They'll be no shortage of gardening programmes on TV next year with several old favourites returning and also some new series. Andy Taylor has been finding out what's planned for 2017.
Following the popularity of the first series, the Great British Garden Revival returns to BBC Two in the new year. Nathan James Dodd finds out what endangered aspects of our gardening heritage will be featured.
During the first series top gardeners wanted to inspire viewers to save the nation's horticultural traditions. Placed under threat by front gardens being paved over and easy to maintain gardens, some of our favourite flowers and plants are in danger of disappearing altogether.
The increased risk of flooding and decline in wildlife, particularly birds and butterflies, caused by this new style of gardening was also highlighted.
The first series of this award winning programme wanted to make us proud of herbaceous borders, topiary, cottage gardens, cut flowers and ornamental bedding.
In each programme the presenters concentrated on a passionate interest and offered practical advice on its restoration and maintenance.
Following the same format, the subjects in the new series will be just as diverse, with knot and scented gardens featuring alongside rhododendrons and creepers.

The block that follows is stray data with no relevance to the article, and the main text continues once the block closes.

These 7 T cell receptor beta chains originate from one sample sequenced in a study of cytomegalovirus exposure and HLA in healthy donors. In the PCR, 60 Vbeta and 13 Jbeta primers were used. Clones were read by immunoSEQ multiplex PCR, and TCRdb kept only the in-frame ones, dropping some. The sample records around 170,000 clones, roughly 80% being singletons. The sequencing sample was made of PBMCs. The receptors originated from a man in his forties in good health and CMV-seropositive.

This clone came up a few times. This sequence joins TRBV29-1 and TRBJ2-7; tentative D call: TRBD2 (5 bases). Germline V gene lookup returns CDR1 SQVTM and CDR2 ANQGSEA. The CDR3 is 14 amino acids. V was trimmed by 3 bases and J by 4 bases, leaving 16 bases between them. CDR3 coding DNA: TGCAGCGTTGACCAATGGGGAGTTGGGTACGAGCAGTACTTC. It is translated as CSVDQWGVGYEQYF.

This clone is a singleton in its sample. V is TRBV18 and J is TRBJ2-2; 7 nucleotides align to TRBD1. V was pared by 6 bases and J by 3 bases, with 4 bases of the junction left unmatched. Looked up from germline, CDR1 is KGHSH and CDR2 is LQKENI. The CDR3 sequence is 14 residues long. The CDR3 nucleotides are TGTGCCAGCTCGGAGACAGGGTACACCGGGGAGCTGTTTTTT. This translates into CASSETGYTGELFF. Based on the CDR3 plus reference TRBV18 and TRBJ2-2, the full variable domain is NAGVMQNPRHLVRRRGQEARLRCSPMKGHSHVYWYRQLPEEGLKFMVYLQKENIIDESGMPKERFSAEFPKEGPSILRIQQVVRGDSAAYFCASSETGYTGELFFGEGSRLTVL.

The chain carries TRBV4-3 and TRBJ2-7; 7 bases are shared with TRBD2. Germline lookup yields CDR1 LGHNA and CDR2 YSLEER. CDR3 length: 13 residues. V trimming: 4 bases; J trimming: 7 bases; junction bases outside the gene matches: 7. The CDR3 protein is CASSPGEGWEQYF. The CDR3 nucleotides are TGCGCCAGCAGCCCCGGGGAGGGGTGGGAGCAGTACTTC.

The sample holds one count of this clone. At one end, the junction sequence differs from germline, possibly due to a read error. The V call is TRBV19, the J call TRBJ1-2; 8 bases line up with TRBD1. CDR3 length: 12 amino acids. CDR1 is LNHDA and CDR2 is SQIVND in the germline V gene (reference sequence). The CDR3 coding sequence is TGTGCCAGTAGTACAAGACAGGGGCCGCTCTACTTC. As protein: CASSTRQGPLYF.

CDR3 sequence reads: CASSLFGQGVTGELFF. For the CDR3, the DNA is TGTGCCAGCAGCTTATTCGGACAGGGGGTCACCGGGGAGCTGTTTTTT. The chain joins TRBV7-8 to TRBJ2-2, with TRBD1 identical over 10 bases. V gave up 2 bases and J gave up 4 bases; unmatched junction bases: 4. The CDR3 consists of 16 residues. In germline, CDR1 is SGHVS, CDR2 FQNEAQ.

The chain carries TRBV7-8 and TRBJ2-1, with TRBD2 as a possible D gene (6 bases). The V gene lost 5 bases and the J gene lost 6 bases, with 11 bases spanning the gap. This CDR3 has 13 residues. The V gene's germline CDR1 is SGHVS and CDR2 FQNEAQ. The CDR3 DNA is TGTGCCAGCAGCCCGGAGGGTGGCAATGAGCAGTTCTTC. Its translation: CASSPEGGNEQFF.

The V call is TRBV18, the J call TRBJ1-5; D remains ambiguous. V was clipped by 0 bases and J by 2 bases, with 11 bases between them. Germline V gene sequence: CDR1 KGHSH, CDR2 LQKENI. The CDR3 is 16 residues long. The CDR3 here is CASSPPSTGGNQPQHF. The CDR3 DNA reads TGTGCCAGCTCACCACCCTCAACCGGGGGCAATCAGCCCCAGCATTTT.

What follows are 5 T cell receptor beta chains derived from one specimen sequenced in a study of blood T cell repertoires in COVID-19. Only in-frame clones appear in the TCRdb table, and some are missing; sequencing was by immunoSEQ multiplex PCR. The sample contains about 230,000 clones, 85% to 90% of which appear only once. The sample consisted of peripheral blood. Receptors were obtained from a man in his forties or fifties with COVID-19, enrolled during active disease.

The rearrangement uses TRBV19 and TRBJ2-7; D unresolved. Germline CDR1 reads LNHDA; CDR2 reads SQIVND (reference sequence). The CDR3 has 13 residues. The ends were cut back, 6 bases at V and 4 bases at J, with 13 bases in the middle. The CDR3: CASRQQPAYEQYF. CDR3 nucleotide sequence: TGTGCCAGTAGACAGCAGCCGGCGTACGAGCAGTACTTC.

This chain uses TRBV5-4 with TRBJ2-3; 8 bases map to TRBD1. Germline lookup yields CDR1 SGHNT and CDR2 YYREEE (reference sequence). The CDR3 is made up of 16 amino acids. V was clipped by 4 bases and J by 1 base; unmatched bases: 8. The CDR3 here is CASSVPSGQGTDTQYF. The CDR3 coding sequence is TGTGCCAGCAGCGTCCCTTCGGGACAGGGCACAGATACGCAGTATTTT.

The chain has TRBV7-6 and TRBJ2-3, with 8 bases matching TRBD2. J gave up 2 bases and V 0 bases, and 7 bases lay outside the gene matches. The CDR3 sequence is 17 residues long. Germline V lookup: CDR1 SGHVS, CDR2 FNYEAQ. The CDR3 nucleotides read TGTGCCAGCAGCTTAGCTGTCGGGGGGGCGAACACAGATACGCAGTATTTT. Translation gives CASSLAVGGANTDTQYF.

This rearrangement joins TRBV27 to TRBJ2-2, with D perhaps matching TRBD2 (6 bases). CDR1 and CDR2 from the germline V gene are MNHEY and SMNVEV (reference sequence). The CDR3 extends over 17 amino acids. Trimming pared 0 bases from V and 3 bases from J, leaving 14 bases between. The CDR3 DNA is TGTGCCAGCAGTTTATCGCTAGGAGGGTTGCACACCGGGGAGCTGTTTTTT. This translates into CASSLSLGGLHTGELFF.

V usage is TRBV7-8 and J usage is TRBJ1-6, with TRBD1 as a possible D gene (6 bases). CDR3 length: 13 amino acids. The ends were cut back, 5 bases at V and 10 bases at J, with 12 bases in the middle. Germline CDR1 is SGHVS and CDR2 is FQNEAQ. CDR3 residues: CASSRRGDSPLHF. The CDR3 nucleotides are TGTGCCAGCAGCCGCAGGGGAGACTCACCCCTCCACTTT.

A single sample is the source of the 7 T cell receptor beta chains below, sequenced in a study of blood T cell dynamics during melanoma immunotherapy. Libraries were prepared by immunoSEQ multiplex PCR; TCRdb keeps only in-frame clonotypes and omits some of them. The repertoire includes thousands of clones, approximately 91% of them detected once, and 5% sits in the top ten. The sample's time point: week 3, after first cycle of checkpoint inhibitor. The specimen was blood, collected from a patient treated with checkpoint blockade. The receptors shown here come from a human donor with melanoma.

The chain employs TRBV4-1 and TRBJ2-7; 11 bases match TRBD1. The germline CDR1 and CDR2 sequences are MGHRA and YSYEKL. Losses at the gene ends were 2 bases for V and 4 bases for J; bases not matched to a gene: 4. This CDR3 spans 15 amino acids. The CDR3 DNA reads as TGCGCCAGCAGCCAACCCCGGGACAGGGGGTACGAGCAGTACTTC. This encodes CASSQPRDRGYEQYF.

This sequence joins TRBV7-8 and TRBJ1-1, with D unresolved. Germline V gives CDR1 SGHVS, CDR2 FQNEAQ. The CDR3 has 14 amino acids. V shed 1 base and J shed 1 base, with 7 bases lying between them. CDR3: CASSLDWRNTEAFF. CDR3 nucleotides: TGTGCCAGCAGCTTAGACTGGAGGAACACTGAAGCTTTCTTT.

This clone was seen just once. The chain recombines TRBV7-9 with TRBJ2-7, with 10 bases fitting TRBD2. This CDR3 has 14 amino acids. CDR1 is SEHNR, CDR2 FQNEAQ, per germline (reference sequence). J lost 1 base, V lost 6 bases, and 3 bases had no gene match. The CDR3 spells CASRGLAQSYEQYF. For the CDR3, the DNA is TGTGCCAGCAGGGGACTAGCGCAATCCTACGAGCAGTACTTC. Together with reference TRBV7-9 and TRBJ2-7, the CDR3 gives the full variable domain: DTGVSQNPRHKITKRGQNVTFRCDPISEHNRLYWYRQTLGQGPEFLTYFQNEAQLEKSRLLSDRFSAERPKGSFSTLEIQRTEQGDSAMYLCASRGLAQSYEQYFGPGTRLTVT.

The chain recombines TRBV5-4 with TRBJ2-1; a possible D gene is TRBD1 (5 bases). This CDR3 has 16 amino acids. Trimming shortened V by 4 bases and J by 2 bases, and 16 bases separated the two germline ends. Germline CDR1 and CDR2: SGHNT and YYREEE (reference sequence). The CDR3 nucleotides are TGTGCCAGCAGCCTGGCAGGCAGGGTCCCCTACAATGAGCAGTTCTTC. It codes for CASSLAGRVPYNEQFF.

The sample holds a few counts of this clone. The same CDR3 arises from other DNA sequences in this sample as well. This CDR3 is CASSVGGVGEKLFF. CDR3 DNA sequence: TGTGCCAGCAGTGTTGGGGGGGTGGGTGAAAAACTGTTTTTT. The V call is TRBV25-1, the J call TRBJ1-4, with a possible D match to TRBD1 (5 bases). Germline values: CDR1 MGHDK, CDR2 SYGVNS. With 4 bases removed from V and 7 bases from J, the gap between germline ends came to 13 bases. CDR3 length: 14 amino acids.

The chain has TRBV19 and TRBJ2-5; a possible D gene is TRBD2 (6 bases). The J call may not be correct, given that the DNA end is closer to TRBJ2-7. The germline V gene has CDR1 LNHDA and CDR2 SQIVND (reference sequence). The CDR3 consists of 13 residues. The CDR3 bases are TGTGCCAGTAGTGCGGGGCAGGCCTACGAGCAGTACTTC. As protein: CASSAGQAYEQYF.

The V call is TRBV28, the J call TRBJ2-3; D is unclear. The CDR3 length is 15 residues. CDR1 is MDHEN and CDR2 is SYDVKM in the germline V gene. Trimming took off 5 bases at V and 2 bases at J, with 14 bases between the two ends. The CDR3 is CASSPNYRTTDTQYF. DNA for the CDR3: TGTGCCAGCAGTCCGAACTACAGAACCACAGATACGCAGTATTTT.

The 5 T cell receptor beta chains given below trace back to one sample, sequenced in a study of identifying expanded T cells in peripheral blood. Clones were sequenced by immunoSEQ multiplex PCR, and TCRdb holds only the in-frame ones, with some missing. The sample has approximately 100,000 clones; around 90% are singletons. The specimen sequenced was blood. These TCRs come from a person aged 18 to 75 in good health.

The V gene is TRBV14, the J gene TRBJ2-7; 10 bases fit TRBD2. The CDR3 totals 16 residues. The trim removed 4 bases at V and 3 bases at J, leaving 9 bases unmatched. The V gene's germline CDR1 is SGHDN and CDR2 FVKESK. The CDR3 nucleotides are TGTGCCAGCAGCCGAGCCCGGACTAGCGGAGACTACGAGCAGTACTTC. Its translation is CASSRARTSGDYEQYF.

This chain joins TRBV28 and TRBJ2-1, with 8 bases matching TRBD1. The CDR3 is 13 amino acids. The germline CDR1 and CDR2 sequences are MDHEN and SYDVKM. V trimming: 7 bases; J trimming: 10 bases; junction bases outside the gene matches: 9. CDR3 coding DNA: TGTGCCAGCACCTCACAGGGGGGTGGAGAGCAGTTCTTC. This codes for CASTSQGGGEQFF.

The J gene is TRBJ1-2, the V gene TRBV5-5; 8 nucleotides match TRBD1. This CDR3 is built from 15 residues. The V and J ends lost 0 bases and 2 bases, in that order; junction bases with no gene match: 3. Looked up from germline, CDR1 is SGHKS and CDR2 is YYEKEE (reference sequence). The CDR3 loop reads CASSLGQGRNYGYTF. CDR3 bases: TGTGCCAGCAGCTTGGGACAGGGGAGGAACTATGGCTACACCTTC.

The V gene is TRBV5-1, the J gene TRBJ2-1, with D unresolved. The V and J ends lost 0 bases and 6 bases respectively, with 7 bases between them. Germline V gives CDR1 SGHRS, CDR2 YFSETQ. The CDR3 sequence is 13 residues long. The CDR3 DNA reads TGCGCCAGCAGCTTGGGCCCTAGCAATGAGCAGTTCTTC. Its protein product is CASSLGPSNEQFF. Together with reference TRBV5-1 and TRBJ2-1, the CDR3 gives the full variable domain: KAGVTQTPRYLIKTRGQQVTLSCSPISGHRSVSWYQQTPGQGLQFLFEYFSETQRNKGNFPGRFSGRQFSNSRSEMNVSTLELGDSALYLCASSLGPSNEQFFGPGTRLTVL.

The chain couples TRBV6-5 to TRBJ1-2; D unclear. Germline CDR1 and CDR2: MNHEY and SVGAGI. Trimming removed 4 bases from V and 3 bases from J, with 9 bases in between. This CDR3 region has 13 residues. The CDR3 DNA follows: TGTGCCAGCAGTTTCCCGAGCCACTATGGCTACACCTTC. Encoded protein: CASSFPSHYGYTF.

All the presenters are well known for their work on other television gardening programmes.
They include Carol Klein who will focus on daffodils, Joe Swift is in a bog garden while Chris Beardshaw has tips on blossom trees and shrubs.
Alys Fowler, James Wong and Rachel de Thame are also appearing together with Diarmuid Gavin and Christine Walkden.
They will all be addressing the decline in traditional gardening, helping us to embrace once popular plants and techniques that made the British garden the envy of the world.
The Great British Garden Revival will begin on BBC Two in early January 2015.
Nathan James Dodd
With gardens becoming smaller, neighbours closer and roads busier, we all suffer from different types of noise pollution. But, as Andy Taylor reports, Forest have now come up with a new kind of fencing that minimizes this nuisance.
Although gardening activity in February may not be so frenetic as during the summer months, there's still plenty to be done and Spring is just around the corner. Nathan James Dodd suggests the jobs you should be tackling in the garden this month.
Dan Everton helps you look after your pond during the February with some tips on the precautions you can take to avoid the water freezing over, and advice on keeping fish at this time of the year.
Heating will be a deciding factor on the variety of plants you are able to grow in a greenhouse and the number of plants that can be kept over winter. Here, Robert Hall goes through the pros and cons of the different types of heating that are available.